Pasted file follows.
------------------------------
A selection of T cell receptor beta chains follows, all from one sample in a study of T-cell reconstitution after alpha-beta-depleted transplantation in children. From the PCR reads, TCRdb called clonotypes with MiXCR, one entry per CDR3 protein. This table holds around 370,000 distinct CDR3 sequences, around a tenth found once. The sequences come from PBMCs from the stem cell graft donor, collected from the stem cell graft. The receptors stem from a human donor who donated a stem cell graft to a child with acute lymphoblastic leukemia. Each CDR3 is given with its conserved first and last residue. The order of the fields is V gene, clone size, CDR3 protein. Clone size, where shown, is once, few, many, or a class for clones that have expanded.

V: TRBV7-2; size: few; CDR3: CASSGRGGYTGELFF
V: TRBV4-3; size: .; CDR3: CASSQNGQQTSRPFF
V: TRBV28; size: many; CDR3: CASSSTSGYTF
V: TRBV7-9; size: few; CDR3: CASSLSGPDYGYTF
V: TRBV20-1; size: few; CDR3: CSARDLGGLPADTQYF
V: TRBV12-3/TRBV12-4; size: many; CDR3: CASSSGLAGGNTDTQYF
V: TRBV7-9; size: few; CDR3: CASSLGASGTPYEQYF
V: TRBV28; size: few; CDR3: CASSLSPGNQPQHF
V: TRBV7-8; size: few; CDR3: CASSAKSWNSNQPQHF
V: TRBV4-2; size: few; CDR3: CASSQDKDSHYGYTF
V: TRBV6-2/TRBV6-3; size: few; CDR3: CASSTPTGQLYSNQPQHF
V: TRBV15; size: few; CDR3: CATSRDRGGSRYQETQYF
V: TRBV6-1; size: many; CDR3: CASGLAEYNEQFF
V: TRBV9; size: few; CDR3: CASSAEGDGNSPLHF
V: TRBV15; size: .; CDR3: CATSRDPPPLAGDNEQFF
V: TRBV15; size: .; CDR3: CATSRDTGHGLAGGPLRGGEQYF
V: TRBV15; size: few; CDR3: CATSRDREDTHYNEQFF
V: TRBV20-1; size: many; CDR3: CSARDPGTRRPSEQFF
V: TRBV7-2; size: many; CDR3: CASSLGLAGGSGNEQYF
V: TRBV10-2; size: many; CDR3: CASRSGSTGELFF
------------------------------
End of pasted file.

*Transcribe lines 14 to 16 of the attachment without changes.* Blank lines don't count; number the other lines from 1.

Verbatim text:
V: TRBV6-1; size: many; CDR3: CASGLAEYNEQFF
V: TRBV9; size: few; CDR3: CASSAEGDGNSPLHF
V: TRBV15; size: .; CDR3: CATSRDPPPLAGDNEQFF